The current incubation period is believed to be between 5 to 14 days. This is why people are being quarantined for up to 14 days.  Additional concerns with respect to transmission are that it appears people can be contagious prior to developing any symptoms. This is very dangerous, since if someone is well, the individual and his contacts assume that he or she is not contagious. This contributes to the rapid spread we have been seeing. While we are still acquiring more information about transmission, there is some data that suggests that once the patient resolves from their infection, they’ve still been able to isolate the virus from their secretions up to 50 days!

Although the illness can infect anyone, it appears that the disease and its complications are more severe in the elderly and people with immune compromised conditions. Young people seem to fare well with the illness and recover. With respect to disease course, in approximately 80% of the patients the symptoms are slightly milder than the flu, that is: runny nose, sore throat, cough and fever. In severe cases, people can have difficulty breathing. 20% of the patients will develop complications such as Covid 19 pneumonia, and 15% of those will die. As stated above, this mortality is more in the elderly and people with pre-existing immune compromised conditions.

Although the current mortality rate is quoted as 3.4% when compared to the flu which has a 0.1% mortality, I personally believe that the mortality rate from this disease is much less than 3.4%. This is because a majority of patients have a mild illness similar to a cold or mild flu, and they do not come to clinical recognition, that is, they never see a doctor. Mortality rates are calculated based on putting the number of deaths in the numerator and the number of people with the illness in the denominator. Since a large proportion of people are not reporting their illness, because they’re not very sick, the denominator is actually much larger than the current data suggests, which would bring the mortality rate down significantly. I believe as we get more experience with this virus, and have more testing, we will see a fall in the mortality rate.

The classic teaching in Infectious Diseases is to isolate contagious diseases. This is why, travel has been restricted, schools have gone to virtual classrooms, parks and museums have closed, and the NBA has cancelled the season, etc. Social distancing is extremely important. We need to isolate this virus and let it “burn out” within each community, not allowing anyone else in who could carry the virus back into the community. Unfortunately, these decisions are extremely costly, which has delayed the decision to practice social distancing. As leaders however, we have a higher responsibility, not just to ourselves, but to the entire community, and I believe these tough decisions need to be made. This is classical Infectious Disease principles, and if they are adhered to properly and in a timely manner, we will be able to stop the spread. Waiting for an index case to occur in the community before we start practicing social distancing is very dangerous. By the time the patient is diagnosed, they’ve had contact with multiple people, those people have had contact with multiple people, and the disease has already mushroomed and spread throughout the community. Therefore, one should not wait for an index case. There are currently no recommended/approved antivirals (medications) to treat this illness, nor is there a vaccine at present. But we are currently studying some antivirals that may have some promise, and are trying to develop a vaccine as well.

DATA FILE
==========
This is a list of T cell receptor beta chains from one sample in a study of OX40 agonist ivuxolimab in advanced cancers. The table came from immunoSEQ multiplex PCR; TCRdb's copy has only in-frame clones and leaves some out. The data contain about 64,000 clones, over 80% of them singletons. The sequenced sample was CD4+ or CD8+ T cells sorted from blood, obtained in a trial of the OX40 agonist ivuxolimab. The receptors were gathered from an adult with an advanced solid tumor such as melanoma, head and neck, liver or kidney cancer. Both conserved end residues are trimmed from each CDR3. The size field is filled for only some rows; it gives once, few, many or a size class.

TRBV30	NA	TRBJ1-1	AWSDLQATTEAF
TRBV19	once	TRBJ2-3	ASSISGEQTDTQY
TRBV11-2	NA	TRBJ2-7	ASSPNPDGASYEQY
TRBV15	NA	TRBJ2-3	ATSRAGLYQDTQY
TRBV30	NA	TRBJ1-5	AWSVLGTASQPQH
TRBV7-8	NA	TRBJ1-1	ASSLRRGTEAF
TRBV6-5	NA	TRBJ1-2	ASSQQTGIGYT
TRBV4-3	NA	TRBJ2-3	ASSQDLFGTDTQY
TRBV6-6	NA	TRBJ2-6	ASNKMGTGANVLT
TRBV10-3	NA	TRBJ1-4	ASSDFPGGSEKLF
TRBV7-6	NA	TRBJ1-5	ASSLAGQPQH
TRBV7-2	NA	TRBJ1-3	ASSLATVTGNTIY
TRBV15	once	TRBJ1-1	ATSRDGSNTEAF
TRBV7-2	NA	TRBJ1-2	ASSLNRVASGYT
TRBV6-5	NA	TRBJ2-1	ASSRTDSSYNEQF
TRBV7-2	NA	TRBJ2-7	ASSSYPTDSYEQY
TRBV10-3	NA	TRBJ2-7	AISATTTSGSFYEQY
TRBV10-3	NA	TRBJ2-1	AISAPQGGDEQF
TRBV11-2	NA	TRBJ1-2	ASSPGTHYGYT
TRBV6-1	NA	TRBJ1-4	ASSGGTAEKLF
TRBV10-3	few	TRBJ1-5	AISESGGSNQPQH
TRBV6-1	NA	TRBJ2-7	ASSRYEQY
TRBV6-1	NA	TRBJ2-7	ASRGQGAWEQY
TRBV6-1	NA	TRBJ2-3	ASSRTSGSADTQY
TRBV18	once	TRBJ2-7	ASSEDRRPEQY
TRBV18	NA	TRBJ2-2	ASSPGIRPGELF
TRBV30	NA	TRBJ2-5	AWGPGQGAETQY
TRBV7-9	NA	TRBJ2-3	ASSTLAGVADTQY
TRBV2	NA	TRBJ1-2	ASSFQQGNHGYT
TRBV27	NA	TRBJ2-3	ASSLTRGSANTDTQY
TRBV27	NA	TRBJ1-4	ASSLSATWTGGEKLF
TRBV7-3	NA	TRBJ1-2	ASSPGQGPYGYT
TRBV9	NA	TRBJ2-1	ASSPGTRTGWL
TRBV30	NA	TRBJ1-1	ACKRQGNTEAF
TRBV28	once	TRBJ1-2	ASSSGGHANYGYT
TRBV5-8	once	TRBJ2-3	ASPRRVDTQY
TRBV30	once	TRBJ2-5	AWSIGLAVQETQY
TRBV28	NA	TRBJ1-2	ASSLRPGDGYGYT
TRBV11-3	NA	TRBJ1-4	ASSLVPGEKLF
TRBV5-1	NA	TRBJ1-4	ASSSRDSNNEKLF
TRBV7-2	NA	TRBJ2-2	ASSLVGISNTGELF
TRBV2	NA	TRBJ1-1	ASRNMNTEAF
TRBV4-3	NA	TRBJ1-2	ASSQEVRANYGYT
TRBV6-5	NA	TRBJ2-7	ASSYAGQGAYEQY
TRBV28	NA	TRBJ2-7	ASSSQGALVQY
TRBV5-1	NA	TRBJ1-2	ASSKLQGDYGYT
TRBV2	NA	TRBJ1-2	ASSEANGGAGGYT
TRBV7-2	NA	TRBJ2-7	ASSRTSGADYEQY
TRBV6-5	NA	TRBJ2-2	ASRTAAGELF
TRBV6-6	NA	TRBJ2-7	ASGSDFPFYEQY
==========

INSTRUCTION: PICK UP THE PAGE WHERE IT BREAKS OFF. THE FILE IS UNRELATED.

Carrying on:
I want to assure the community that the United States of America has the best healthcare system in the world. We have an infrastructure that is unparalleled. There is a Department of Health in every major city in the United States. We have the CDC, and the National Institute of Allergy and Infectious Diseases, headed by one of the most prominent physicians in the world, Dr. Anthony Fauci. By following the recommended principles and guidelines, we will be able to stem the tide of this pandemic.

I hope this has been informative and educational, and that I have answered some of your questions and concerns.